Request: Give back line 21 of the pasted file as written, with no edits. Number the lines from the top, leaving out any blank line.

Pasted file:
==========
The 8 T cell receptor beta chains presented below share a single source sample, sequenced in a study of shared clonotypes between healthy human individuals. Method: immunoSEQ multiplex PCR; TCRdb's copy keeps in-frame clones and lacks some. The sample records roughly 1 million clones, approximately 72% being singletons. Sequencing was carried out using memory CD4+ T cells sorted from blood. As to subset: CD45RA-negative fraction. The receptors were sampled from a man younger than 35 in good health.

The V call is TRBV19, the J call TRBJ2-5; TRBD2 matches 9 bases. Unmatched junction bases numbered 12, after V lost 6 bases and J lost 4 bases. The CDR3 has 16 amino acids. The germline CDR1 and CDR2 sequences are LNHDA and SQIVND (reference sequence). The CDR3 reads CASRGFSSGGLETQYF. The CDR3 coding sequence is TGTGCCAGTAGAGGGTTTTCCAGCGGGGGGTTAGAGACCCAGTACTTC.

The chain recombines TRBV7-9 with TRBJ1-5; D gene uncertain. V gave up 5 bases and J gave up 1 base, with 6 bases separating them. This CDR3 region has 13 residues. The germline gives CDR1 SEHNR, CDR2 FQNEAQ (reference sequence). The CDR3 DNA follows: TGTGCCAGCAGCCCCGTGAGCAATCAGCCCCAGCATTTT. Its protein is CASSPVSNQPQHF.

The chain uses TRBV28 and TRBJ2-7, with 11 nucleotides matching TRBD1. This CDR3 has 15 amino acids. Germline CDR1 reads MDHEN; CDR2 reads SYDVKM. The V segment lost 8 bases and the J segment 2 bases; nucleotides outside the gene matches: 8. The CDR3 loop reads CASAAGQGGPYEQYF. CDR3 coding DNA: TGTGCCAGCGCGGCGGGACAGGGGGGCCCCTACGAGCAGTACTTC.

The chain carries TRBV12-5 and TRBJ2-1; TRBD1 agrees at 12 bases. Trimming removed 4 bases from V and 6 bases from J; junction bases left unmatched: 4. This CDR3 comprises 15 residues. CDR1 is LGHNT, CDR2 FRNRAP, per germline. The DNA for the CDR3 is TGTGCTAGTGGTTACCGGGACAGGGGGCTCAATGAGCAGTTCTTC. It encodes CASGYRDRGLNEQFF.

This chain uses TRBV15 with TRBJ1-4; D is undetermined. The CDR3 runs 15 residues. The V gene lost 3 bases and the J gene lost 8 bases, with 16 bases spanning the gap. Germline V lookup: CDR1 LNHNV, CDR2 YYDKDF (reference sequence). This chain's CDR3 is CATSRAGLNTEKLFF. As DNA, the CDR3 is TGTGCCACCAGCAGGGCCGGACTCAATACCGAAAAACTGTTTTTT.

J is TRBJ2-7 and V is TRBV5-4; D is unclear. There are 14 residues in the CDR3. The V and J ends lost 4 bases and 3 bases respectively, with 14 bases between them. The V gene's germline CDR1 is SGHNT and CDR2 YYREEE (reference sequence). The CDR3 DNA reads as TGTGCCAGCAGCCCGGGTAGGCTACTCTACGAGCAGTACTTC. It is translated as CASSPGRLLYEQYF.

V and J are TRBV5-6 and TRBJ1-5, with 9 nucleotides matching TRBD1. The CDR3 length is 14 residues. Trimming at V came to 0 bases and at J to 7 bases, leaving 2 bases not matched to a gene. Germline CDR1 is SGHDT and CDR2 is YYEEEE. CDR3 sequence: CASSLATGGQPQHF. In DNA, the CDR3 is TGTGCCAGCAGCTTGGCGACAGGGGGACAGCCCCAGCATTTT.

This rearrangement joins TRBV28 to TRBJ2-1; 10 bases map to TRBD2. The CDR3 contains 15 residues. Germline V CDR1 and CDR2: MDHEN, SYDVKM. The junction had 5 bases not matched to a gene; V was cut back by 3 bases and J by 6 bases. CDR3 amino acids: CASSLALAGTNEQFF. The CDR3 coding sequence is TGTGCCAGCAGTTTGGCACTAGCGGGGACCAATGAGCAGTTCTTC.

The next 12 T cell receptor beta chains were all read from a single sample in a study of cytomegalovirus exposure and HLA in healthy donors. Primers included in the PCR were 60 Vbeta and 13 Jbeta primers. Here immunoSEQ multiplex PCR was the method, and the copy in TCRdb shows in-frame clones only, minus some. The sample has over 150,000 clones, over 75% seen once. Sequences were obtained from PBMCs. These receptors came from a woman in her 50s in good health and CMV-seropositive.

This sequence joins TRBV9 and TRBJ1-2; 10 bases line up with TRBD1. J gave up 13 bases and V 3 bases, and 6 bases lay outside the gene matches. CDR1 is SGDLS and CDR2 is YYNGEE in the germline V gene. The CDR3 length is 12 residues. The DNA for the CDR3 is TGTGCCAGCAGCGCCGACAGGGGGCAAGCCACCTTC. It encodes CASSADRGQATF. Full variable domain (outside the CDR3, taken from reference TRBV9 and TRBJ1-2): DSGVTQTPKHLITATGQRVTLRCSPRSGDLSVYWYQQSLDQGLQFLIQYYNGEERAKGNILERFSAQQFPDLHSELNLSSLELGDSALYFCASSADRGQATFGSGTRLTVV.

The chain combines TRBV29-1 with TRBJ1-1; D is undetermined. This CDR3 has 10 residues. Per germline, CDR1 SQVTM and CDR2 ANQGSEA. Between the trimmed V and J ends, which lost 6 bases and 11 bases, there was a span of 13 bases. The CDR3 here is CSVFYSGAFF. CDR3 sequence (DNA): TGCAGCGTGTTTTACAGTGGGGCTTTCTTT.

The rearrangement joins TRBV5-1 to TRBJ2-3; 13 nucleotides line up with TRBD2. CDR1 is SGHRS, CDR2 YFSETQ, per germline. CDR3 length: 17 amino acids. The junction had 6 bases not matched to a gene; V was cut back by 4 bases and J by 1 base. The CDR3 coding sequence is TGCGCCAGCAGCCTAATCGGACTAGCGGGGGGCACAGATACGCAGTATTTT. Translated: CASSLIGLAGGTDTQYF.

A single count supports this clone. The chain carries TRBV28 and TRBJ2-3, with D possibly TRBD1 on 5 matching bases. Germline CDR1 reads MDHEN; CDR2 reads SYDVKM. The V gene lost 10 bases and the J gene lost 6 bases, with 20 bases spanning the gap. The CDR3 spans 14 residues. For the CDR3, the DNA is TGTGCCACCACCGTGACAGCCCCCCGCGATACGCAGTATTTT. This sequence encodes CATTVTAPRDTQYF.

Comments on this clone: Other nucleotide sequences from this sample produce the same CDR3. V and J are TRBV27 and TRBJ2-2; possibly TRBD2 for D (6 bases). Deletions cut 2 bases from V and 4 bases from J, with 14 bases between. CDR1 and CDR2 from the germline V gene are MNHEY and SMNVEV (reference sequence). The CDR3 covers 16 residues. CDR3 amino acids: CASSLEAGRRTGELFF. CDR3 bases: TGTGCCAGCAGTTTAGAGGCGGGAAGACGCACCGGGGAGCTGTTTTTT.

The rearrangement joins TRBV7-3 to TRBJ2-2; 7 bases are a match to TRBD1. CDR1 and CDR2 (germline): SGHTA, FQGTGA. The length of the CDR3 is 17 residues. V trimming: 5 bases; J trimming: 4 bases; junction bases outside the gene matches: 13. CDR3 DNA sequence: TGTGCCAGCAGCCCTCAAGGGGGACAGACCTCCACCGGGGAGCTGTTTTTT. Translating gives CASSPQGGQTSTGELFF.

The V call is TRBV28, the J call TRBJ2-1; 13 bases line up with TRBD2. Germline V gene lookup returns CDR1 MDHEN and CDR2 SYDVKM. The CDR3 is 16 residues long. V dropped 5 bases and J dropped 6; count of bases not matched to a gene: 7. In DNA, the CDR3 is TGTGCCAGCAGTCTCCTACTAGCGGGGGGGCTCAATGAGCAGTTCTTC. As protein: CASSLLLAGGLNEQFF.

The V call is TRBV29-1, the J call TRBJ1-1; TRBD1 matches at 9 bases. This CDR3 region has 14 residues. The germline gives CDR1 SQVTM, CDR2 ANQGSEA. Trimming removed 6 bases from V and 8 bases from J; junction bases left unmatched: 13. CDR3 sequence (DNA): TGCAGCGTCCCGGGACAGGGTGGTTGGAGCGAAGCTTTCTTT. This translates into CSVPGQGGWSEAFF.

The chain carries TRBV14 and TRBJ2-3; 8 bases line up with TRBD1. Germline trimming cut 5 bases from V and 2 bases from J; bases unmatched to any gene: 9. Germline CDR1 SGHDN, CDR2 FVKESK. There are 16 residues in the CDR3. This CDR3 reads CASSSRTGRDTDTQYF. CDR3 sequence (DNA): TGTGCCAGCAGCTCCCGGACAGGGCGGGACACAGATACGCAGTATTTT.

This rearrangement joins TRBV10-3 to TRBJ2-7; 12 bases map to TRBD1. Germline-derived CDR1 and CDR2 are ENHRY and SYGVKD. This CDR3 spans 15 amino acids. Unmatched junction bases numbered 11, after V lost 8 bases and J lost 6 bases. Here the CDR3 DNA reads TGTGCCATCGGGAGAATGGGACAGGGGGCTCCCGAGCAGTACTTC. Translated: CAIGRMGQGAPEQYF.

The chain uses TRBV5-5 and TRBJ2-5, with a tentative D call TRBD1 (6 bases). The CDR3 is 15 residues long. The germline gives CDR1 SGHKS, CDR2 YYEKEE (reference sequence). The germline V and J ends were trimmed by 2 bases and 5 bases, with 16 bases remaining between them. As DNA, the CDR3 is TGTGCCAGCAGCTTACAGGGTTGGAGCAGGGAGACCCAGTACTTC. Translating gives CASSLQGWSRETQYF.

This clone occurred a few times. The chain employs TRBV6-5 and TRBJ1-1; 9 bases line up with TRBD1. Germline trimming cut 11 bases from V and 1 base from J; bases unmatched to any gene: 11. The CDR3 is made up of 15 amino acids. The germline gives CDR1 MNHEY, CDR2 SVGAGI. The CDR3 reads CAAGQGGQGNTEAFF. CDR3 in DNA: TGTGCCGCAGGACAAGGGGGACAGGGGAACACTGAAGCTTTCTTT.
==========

The chain uses TRBV5-5 and TRBJ2-5, with a tentative D call TRBD1 (6 bases). The CDR3 is 15 residues long. The germline gives CDR1 SGHKS, CDR2 YYEKEE (reference sequence). The germline V and J ends were trimmed by 2 bases and 5 bases, with 16 bases remaining between them. As DNA, the CDR3 is TGTGCCAGCAGCTTACAGGGTTGGAGCAGGGAGACCCAGTACTTC. Translating gives CASSLQGWSRETQYF.